IN THE NEWS: POLAR BEARS & RUSSIAN TOWN
February 11, 2019 | Arctic Canada
Washington Post News - Russian town overrun by polar bears: In more than 25 years of observing polar bears, we've never encountered such behaviours! Tessum explains.
For more than 25 years, we’ve had the pleasure of observing polar bears. In my opinion - polar bears are intelligent animals that typically avoid confrontation. Polar bears are inquisitive, intelligent and acutely aware of their surroundings. While they’re always looking for new food sources, the majority of a polar bear’s diet is seal. They spend a large portion of their lives on sea ice and in summer, they roam the tundra fasting and eating scraps until the fall ice returns to go out and hunt seals once again.
Most bears are cautious of humans - especially towns and communities. From personal experience, I’ve seen bears make a point of walking over ice caps and mountains to avoid human settlements. A polar bear with access to seal meat and normal food sources typically avoids risking injury or confrontation. Equally important, most polar bears will avoid competing with one-another for food. In times of plenty, bears can congregate to feed in certain areas (e.g. a whale carcass), but most of their lives are spent in solitude (outside of mating season).
Thinning ice conditions (particularly in Russia), are forcing bears on land more often - they have less opportunity to hunt seals, which in turn, forces them to investigate new food sources. This is a reality of climate change.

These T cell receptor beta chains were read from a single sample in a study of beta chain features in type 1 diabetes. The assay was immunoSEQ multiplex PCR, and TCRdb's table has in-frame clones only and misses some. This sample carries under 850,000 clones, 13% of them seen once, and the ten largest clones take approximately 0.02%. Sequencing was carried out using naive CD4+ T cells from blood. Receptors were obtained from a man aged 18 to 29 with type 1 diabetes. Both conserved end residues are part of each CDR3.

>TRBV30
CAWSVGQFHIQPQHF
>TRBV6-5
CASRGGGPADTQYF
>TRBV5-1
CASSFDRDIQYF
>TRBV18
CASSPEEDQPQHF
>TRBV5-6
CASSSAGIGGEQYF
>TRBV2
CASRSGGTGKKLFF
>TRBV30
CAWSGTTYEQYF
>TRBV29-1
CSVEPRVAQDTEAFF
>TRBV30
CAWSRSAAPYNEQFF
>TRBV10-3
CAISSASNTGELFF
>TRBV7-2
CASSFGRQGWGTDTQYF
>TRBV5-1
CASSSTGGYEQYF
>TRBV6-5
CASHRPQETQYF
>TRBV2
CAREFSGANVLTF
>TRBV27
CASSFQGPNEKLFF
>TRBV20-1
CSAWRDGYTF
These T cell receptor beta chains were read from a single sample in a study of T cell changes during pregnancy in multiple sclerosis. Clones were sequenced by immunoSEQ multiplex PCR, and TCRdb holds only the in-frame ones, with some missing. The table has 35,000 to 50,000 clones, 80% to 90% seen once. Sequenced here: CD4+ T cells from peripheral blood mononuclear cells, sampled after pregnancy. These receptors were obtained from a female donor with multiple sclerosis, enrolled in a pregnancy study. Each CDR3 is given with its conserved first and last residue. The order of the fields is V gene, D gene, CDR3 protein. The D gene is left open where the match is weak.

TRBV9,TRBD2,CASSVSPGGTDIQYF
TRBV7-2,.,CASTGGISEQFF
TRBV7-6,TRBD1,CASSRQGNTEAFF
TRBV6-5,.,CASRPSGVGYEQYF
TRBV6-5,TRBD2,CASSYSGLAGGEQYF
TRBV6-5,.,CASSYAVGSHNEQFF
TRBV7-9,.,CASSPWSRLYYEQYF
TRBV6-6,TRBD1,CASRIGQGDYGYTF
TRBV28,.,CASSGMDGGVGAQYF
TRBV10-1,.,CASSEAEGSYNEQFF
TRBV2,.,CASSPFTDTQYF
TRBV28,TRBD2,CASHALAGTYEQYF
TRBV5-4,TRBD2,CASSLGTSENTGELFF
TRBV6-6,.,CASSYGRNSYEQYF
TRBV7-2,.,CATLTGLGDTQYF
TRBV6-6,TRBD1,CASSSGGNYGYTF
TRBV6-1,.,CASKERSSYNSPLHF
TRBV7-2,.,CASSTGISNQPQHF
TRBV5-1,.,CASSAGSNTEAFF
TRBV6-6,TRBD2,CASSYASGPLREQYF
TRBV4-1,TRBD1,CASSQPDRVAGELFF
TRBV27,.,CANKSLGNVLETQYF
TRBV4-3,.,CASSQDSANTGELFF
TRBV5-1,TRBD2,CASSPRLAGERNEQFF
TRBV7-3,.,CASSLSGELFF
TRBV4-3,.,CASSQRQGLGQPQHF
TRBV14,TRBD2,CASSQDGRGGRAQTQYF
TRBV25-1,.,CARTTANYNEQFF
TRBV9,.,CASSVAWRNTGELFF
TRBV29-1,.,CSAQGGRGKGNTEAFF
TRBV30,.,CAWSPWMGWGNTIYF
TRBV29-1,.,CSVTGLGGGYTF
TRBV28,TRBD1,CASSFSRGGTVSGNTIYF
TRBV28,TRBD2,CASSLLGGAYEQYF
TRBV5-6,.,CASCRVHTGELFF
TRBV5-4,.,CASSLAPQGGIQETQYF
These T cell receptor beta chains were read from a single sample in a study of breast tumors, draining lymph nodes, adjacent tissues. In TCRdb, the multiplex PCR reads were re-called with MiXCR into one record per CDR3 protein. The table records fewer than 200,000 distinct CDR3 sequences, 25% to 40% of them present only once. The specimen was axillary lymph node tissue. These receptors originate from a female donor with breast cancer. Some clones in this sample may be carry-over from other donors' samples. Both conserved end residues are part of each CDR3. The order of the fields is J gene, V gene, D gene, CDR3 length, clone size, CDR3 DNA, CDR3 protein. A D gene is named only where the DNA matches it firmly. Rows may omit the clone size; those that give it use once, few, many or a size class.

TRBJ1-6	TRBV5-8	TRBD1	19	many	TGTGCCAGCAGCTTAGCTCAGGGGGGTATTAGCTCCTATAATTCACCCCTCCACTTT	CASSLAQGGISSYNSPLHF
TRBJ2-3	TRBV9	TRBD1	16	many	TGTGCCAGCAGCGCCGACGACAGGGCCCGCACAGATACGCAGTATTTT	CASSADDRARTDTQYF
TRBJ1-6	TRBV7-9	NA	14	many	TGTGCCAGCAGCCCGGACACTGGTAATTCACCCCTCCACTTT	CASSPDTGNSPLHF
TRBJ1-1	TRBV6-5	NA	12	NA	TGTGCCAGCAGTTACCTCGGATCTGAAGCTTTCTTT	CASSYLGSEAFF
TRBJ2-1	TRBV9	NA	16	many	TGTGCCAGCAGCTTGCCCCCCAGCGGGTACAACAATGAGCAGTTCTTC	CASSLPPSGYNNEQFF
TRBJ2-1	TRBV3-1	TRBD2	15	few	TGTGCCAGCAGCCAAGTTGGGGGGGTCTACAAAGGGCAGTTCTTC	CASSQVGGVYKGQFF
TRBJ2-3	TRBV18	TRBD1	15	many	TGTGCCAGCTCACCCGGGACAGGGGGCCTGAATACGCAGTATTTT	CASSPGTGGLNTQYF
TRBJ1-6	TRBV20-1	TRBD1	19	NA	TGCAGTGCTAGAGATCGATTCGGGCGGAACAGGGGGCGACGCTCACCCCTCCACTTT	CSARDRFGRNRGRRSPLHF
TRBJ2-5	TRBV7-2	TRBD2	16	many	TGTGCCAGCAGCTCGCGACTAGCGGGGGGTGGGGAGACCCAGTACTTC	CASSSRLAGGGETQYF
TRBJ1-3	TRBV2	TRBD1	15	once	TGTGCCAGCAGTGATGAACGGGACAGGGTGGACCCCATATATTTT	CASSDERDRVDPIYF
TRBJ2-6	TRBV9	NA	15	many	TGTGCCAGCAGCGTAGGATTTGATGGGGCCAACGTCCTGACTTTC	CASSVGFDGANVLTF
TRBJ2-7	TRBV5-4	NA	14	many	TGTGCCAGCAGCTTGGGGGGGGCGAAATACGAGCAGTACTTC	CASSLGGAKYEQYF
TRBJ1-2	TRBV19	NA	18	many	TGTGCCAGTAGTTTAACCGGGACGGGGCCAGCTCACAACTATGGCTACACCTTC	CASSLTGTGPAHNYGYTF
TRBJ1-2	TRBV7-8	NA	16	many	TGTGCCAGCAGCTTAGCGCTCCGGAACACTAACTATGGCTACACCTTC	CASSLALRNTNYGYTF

In the media this week, The Washington Post recently shared reports from a Russian town in Siberia where polar bears have been amassing in unusually large numbers and invading the village (As many as 52 individuals!). (click on link to see the story)
A winter-time event such as this, forcing so many bears to land is likely due to a lack of sea ice. Less sea ice reduces a polar bear’s ability to hunt seals in the winter months while pushing them to explore new food sources. For bears to willingly enter a human settlement and risk harm also points to drastic changes in their normal food sources. They are intelligent creatures - likely most of these bears have encountered humans before and know to stay away.
The Lancaster Sound marine polar bear population (vicinity of Arctic Watch) is one of the last remaining stable populations. Others are in decline due to numerous factors, including climate change. Events such as these are a reality that will increase in frequency as climate change continues to affect the Arctic.
Tessum Weber When not found in the Arctic, on the trails or skiing a glacier, Tessum can be found on the stage promoting and fighting for the north. Tessum is the youngest person to ski to the North Pole. He made his first forray to the Arctic at six weeks of age. His passion for introducing more people to the magnificence of the North has helped expand the offering from Arctic Watch and Arctic Haven include Arctic heli-sking. He and his brother have launched the most northern heli-skiing in the world from the Baffin Island community of Clyde River. A polar guide and avid traveller, he’s spent nearly 30 years across the Canadian Arctic.